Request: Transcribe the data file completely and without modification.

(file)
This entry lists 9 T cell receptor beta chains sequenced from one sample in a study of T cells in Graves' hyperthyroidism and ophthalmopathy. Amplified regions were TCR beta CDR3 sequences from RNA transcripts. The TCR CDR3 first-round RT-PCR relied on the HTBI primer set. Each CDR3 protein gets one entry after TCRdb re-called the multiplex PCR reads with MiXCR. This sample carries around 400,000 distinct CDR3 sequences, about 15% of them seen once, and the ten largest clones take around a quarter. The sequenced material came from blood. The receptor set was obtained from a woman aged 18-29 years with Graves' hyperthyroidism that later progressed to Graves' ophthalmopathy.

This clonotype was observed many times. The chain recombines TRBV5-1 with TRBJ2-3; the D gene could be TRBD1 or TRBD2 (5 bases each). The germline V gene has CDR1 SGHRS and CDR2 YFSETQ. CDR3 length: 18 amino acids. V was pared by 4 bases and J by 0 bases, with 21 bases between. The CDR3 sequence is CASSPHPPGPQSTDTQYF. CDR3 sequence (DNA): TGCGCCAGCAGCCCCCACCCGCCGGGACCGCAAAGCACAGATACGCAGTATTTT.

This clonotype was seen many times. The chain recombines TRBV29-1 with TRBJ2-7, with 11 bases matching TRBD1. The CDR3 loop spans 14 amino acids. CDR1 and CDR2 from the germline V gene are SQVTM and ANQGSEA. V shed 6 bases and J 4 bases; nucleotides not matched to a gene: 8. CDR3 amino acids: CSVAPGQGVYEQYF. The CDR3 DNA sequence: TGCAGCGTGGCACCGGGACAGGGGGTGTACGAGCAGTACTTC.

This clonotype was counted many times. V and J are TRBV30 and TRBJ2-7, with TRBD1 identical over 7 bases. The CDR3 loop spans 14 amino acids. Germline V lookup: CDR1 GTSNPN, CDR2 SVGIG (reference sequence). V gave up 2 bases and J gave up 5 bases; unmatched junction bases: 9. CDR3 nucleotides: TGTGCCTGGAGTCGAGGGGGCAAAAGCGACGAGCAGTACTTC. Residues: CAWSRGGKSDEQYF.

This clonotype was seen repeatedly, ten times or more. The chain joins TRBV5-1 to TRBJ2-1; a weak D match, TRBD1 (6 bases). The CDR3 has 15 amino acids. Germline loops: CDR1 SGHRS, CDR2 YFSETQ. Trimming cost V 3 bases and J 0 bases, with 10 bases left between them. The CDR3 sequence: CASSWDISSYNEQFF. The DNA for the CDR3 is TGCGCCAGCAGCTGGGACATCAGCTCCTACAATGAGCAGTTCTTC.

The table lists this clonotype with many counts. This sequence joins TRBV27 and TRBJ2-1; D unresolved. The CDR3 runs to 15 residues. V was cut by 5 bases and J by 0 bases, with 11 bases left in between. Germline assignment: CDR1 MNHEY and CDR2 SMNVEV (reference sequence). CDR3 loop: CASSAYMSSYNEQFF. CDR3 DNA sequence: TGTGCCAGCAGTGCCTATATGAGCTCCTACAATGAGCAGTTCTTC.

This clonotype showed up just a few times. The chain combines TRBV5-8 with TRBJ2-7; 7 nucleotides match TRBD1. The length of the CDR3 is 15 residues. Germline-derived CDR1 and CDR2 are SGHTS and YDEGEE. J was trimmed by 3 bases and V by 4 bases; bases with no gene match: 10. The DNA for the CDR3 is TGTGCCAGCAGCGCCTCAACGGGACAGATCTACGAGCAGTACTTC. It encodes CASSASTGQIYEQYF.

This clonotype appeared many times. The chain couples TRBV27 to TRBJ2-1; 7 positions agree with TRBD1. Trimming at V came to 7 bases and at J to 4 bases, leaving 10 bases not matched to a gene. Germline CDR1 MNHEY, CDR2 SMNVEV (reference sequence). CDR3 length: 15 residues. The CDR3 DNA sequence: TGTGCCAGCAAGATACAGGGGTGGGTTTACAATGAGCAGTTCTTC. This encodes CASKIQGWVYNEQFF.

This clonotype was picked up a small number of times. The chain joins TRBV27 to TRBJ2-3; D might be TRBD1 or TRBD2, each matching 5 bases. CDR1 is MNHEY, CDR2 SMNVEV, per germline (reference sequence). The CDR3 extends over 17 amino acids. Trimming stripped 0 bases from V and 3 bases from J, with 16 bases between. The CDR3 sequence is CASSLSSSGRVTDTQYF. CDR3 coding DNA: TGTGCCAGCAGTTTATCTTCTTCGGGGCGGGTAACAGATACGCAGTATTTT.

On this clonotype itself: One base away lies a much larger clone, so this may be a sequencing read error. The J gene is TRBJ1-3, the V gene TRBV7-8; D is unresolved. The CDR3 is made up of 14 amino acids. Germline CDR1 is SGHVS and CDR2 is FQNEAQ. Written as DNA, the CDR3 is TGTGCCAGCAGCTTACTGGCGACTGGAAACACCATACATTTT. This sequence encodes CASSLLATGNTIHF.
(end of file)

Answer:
This entry lists 9 T cell receptor beta chains sequenced from one sample in a study of T cells in Graves' hyperthyroidism and ophthalmopathy. Amplified regions were TCR beta CDR3 sequences from RNA transcripts. The TCR CDR3 first-round RT-PCR relied on the HTBI primer set. Each CDR3 protein gets one entry after TCRdb re-called the multiplex PCR reads with MiXCR. This sample carries around 400,000 distinct CDR3 sequences, about 15% of them seen once, and the ten largest clones take around a quarter. The sequenced material came from blood. The receptor set was obtained from a woman aged 18-29 years with Graves' hyperthyroidism that later progressed to Graves' ophthalmopathy.

This clonotype was observed many times. The chain recombines TRBV5-1 with TRBJ2-3; the D gene could be TRBD1 or TRBD2 (5 bases each). The germline V gene has CDR1 SGHRS and CDR2 YFSETQ. CDR3 length: 18 amino acids. V was pared by 4 bases and J by 0 bases, with 21 bases between. The CDR3 sequence is CASSPHPPGPQSTDTQYF. CDR3 sequence (DNA): TGCGCCAGCAGCCCCCACCCGCCGGGACCGCAAAGCACAGATACGCAGTATTTT.

This clonotype was seen many times. The chain recombines TRBV29-1 with TRBJ2-7, with 11 bases matching TRBD1. The CDR3 loop spans 14 amino acids. CDR1 and CDR2 from the germline V gene are SQVTM and ANQGSEA. V shed 6 bases and J 4 bases; nucleotides not matched to a gene: 8. CDR3 amino acids: CSVAPGQGVYEQYF. The CDR3 DNA sequence: TGCAGCGTGGCACCGGGACAGGGGGTGTACGAGCAGTACTTC.

This clonotype was counted many times. V and J are TRBV30 and TRBJ2-7, with TRBD1 identical over 7 bases. The CDR3 loop spans 14 amino acids. Germline V lookup: CDR1 GTSNPN, CDR2 SVGIG (reference sequence). V gave up 2 bases and J gave up 5 bases; unmatched junction bases: 9. CDR3 nucleotides: TGTGCCTGGAGTCGAGGGGGCAAAAGCGACGAGCAGTACTTC. Residues: CAWSRGGKSDEQYF.

This clonotype was seen repeatedly, ten times or more. The chain joins TRBV5-1 to TRBJ2-1; a weak D match, TRBD1 (6 bases). The CDR3 has 15 amino acids. Germline loops: CDR1 SGHRS, CDR2 YFSETQ. Trimming cost V 3 bases and J 0 bases, with 10 bases left between them. The CDR3 sequence: CASSWDISSYNEQFF. The DNA for the CDR3 is TGCGCCAGCAGCTGGGACATCAGCTCCTACAATGAGCAGTTCTTC.

The table lists this clonotype with many counts. This sequence joins TRBV27 and TRBJ2-1; D unresolved. The CDR3 runs to 15 residues. V was cut by 5 bases and J by 0 bases, with 11 bases left in between. Germline assignment: CDR1 MNHEY and CDR2 SMNVEV (reference sequence). CDR3 loop: CASSAYMSSYNEQFF. CDR3 DNA sequence: TGTGCCAGCAGTGCCTATATGAGCTCCTACAATGAGCAGTTCTTC.

This clonotype showed up just a few times. The chain combines TRBV5-8 with TRBJ2-7; 7 nucleotides match TRBD1. The length of the CDR3 is 15 residues. Germline-derived CDR1 and CDR2 are SGHTS and YDEGEE. J was trimmed by 3 bases and V by 4 bases; bases with no gene match: 10. The DNA for the CDR3 is TGTGCCAGCAGCGCCTCAACGGGACAGATCTACGAGCAGTACTTC. It encodes CASSASTGQIYEQYF.

This clonotype appeared many times. The chain couples TRBV27 to TRBJ2-1; 7 positions agree with TRBD1. Trimming at V came to 7 bases and at J to 4 bases, leaving 10 bases not matched to a gene. Germline CDR1 MNHEY, CDR2 SMNVEV (reference sequence). CDR3 length: 15 residues. The CDR3 DNA sequence: TGTGCCAGCAAGATACAGGGGTGGGTTTACAATGAGCAGTTCTTC. This encodes CASKIQGWVYNEQFF.

This clonotype was picked up a small number of times. The chain joins TRBV27 to TRBJ2-3; D might be TRBD1 or TRBD2, each matching 5 bases. CDR1 is MNHEY, CDR2 SMNVEV, per germline (reference sequence). The CDR3 extends over 17 amino acids. Trimming stripped 0 bases from V and 3 bases from J, with 16 bases between. The CDR3 sequence is CASSLSSSGRVTDTQYF. CDR3 coding DNA: TGTGCCAGCAGTTTATCTTCTTCGGGGCGGGTAACAGATACGCAGTATTTT.

On this clonotype itself: One base away lies a much larger clone, so this may be a sequencing read error. The J gene is TRBJ1-3, the V gene TRBV7-8; D is unresolved. The CDR3 is made up of 14 amino acids. Germline CDR1 is SGHVS and CDR2 is FQNEAQ. Written as DNA, the CDR3 is TGTGCCAGCAGCTTACTGGCGACTGGAAACACCATACATTTT. This sequence encodes CASSLLATGNTIHF.